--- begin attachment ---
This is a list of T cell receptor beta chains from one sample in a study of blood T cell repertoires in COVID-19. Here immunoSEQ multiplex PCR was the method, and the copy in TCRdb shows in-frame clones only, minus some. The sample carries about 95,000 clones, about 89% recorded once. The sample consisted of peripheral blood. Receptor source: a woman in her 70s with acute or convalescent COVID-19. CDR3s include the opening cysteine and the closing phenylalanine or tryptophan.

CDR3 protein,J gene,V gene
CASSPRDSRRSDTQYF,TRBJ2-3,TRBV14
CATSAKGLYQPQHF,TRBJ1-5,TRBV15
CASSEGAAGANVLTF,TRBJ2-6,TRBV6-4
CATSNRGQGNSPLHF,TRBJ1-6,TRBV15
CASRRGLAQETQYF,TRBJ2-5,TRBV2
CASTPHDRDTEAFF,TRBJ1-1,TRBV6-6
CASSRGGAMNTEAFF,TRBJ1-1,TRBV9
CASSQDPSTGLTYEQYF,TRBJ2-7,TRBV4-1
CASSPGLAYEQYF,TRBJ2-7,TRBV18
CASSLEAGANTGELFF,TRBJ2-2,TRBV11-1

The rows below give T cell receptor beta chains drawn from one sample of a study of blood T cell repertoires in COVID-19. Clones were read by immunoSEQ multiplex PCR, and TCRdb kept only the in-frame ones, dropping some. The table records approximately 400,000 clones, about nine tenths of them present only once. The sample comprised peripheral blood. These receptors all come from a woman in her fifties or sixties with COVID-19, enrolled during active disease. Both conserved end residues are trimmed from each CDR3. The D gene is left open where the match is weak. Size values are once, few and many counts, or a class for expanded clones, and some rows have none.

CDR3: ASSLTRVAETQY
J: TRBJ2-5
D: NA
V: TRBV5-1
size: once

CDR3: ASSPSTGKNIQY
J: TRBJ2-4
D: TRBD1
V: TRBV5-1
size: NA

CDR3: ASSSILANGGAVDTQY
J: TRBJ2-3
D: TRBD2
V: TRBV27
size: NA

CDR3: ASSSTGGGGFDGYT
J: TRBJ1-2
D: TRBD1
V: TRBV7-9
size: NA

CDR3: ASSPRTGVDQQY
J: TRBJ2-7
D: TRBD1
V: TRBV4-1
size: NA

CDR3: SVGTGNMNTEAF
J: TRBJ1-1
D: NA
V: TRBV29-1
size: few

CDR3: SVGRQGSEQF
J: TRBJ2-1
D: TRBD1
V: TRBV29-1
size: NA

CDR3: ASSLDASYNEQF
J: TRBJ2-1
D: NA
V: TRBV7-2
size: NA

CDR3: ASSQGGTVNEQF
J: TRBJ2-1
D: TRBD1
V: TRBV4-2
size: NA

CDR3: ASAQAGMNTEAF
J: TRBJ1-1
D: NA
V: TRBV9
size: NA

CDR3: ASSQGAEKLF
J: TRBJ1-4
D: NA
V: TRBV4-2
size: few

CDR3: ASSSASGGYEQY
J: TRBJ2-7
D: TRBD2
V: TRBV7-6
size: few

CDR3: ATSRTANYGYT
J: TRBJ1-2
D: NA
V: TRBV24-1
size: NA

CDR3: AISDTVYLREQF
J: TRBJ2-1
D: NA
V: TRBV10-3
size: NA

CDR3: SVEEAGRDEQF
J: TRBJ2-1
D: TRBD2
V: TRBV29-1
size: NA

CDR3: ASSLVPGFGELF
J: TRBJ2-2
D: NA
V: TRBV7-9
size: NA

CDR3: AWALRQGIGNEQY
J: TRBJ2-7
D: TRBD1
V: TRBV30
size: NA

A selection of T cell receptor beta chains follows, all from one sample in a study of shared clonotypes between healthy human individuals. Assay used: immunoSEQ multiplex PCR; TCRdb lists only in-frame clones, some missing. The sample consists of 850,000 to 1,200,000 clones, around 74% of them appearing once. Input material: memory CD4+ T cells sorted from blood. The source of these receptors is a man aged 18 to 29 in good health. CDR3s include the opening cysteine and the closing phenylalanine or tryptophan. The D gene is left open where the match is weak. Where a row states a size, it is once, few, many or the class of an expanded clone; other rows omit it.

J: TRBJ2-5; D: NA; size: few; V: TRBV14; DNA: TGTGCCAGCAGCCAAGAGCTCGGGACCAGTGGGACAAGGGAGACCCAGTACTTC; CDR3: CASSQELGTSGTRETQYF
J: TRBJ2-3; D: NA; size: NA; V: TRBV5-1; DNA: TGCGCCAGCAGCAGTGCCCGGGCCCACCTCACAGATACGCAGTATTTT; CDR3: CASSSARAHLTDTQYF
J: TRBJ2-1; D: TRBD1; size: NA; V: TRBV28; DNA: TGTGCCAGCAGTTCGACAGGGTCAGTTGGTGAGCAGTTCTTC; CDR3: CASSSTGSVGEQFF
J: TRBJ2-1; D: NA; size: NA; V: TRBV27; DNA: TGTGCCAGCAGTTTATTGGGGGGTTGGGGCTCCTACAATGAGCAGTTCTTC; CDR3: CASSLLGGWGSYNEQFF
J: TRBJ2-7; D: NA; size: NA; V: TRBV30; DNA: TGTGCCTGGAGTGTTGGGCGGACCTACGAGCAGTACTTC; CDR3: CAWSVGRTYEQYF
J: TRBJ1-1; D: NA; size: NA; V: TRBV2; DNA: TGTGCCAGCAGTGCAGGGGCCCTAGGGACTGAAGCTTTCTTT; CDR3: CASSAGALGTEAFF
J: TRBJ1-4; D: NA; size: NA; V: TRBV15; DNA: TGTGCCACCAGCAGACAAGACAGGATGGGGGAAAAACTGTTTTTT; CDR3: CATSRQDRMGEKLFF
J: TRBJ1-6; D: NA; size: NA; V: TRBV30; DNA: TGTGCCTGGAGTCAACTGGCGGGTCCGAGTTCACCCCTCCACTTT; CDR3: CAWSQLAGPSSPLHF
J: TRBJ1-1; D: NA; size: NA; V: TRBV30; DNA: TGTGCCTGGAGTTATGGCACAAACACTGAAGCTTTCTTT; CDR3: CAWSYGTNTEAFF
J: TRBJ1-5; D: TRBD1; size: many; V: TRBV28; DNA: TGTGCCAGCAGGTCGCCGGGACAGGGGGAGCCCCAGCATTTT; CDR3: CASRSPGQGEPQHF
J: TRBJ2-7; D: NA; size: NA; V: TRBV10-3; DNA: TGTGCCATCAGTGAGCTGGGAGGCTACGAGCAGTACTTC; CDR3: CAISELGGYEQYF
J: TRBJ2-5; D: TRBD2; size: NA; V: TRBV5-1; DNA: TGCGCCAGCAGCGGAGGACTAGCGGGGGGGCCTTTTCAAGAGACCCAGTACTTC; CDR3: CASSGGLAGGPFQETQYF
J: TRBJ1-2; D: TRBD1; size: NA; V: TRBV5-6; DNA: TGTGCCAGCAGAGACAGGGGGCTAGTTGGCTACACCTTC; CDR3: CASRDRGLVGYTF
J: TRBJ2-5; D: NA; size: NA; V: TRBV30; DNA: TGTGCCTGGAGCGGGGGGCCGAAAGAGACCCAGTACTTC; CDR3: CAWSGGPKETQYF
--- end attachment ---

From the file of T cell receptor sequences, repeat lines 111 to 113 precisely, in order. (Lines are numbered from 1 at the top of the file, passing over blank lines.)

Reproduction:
J: TRBJ2-5; D: TRBD2; size: NA; V: TRBV5-1; DNA: TGCGCCAGCAGCGGAGGACTAGCGGGGGGGCCTTTTCAAGAGACCCAGTACTTC; CDR3: CASSGGLAGGPFQETQYF
J: TRBJ1-2; D: TRBD1; size: NA; V: TRBV5-6; DNA: TGTGCCAGCAGAGACAGGGGGCTAGTTGGCTACACCTTC; CDR3: CASRDRGLVGYTF
J: TRBJ2-5; D: NA; size: NA; V: TRBV30; DNA: TGTGCCTGGAGCGGGGGGCCGAAAGAGACCCAGTACTTC; CDR3: CAWSGGPKETQYF